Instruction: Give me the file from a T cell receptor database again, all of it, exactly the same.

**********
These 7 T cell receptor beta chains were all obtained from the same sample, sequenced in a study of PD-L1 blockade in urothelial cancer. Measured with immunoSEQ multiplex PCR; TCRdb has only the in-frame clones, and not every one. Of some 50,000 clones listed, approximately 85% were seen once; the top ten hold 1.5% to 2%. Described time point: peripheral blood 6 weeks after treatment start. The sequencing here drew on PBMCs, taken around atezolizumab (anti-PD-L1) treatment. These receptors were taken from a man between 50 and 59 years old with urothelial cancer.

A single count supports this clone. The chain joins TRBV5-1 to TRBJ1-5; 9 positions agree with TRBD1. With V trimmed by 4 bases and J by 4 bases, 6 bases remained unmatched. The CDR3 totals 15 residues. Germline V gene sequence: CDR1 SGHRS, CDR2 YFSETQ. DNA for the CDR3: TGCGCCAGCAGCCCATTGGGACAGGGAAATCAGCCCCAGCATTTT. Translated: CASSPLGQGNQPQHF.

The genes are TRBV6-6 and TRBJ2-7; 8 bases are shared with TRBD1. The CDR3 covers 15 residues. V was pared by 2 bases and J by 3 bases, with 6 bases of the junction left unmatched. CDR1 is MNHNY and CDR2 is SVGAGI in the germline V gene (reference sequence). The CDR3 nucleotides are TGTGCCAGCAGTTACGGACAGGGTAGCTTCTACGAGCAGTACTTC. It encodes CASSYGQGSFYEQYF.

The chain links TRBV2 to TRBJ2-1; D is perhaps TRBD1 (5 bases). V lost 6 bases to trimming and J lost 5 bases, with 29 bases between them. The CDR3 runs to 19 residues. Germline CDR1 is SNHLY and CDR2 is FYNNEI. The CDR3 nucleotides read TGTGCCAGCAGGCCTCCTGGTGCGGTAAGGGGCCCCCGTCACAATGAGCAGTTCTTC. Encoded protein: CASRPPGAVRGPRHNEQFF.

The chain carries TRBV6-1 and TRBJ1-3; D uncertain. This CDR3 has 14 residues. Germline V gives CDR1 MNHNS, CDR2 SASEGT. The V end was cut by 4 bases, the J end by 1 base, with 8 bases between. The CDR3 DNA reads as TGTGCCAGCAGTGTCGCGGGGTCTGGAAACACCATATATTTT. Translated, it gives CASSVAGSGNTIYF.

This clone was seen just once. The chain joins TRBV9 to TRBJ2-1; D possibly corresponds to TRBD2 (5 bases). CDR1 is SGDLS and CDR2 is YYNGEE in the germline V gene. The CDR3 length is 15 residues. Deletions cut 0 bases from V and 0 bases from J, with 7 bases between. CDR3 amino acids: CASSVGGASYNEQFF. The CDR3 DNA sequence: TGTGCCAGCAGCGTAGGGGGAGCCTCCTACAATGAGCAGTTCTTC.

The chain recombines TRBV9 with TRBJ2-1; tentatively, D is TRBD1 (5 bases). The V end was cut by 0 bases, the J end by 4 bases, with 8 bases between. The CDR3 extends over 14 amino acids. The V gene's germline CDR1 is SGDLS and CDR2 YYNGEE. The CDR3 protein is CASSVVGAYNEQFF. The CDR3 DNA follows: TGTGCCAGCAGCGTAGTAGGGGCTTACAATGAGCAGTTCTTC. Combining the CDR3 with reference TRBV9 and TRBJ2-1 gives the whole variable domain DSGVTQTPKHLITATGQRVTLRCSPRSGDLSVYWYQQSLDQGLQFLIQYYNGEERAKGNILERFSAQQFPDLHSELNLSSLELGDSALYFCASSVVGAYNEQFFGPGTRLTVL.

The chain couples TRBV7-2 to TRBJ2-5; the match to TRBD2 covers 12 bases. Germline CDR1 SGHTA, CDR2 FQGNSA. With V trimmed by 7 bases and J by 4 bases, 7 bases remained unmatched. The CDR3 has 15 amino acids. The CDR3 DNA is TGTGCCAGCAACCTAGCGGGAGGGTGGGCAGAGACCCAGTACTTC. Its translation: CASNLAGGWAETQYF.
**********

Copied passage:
These 7 T cell receptor beta chains were all obtained from the same sample, sequenced in a study of PD-L1 blockade in urothelial cancer. Measured with immunoSEQ multiplex PCR; TCRdb has only the in-frame clones, and not every one. Of some 50,000 clones listed, approximately 85% were seen once; the top ten hold 1.5% to 2%. Described time point: peripheral blood 6 weeks after treatment start. The sequencing here drew on PBMCs, taken around atezolizumab (anti-PD-L1) treatment. These receptors were taken from a man between 50 and 59 years old with urothelial cancer.

A single count supports this clone. The chain joins TRBV5-1 to TRBJ1-5; 9 positions agree with TRBD1. With V trimmed by 4 bases and J by 4 bases, 6 bases remained unmatched. The CDR3 totals 15 residues. Germline V gene sequence: CDR1 SGHRS, CDR2 YFSETQ. DNA for the CDR3: TGCGCCAGCAGCCCATTGGGACAGGGAAATCAGCCCCAGCATTTT. Translated: CASSPLGQGNQPQHF.

The genes are TRBV6-6 and TRBJ2-7; 8 bases are shared with TRBD1. The CDR3 covers 15 residues. V was pared by 2 bases and J by 3 bases, with 6 bases of the junction left unmatched. CDR1 is MNHNY and CDR2 is SVGAGI in the germline V gene (reference sequence). The CDR3 nucleotides are TGTGCCAGCAGTTACGGACAGGGTAGCTTCTACGAGCAGTACTTC. It encodes CASSYGQGSFYEQYF.

The chain links TRBV2 to TRBJ2-1; D is perhaps TRBD1 (5 bases). V lost 6 bases to trimming and J lost 5 bases, with 29 bases between them. The CDR3 runs to 19 residues. Germline CDR1 is SNHLY and CDR2 is FYNNEI. The CDR3 nucleotides read TGTGCCAGCAGGCCTCCTGGTGCGGTAAGGGGCCCCCGTCACAATGAGCAGTTCTTC. Encoded protein: CASRPPGAVRGPRHNEQFF.

The chain carries TRBV6-1 and TRBJ1-3; D uncertain. This CDR3 has 14 residues. Germline V gives CDR1 MNHNS, CDR2 SASEGT. The V end was cut by 4 bases, the J end by 1 base, with 8 bases between. The CDR3 DNA reads as TGTGCCAGCAGTGTCGCGGGGTCTGGAAACACCATATATTTT. Translated, it gives CASSVAGSGNTIYF.

This clone was seen just once. The chain joins TRBV9 to TRBJ2-1; D possibly corresponds to TRBD2 (5 bases). CDR1 is SGDLS and CDR2 is YYNGEE in the germline V gene. The CDR3 length is 15 residues. Deletions cut 0 bases from V and 0 bases from J, with 7 bases between. CDR3 amino acids: CASSVGGASYNEQFF. The CDR3 DNA sequence: TGTGCCAGCAGCGTAGGGGGAGCCTCCTACAATGAGCAGTTCTTC.

The chain recombines TRBV9 with TRBJ2-1; tentatively, D is TRBD1 (5 bases). The V end was cut by 0 bases, the J end by 4 bases, with 8 bases between. The CDR3 extends over 14 amino acids. The V gene's germline CDR1 is SGDLS and CDR2 YYNGEE. The CDR3 protein is CASSVVGAYNEQFF. The CDR3 DNA follows: TGTGCCAGCAGCGTAGTAGGGGCTTACAATGAGCAGTTCTTC. Combining the CDR3 with reference TRBV9 and TRBJ2-1 gives the whole variable domain DSGVTQTPKHLITATGQRVTLRCSPRSGDLSVYWYQQSLDQGLQFLIQYYNGEERAKGNILERFSAQQFPDLHSELNLSSLELGDSALYFCASSVVGAYNEQFFGPGTRLTVL.

The chain couples TRBV7-2 to TRBJ2-5; the match to TRBD2 covers 12 bases. Germline CDR1 SGHTA, CDR2 FQGNSA. With V trimmed by 7 bases and J by 4 bases, 7 bases remained unmatched. The CDR3 has 15 amino acids. The CDR3 DNA is TGTGCCAGCAACCTAGCGGGAGGGTGGGCAGAGACCCAGTACTTC. Its translation: CASNLAGGWAETQYF.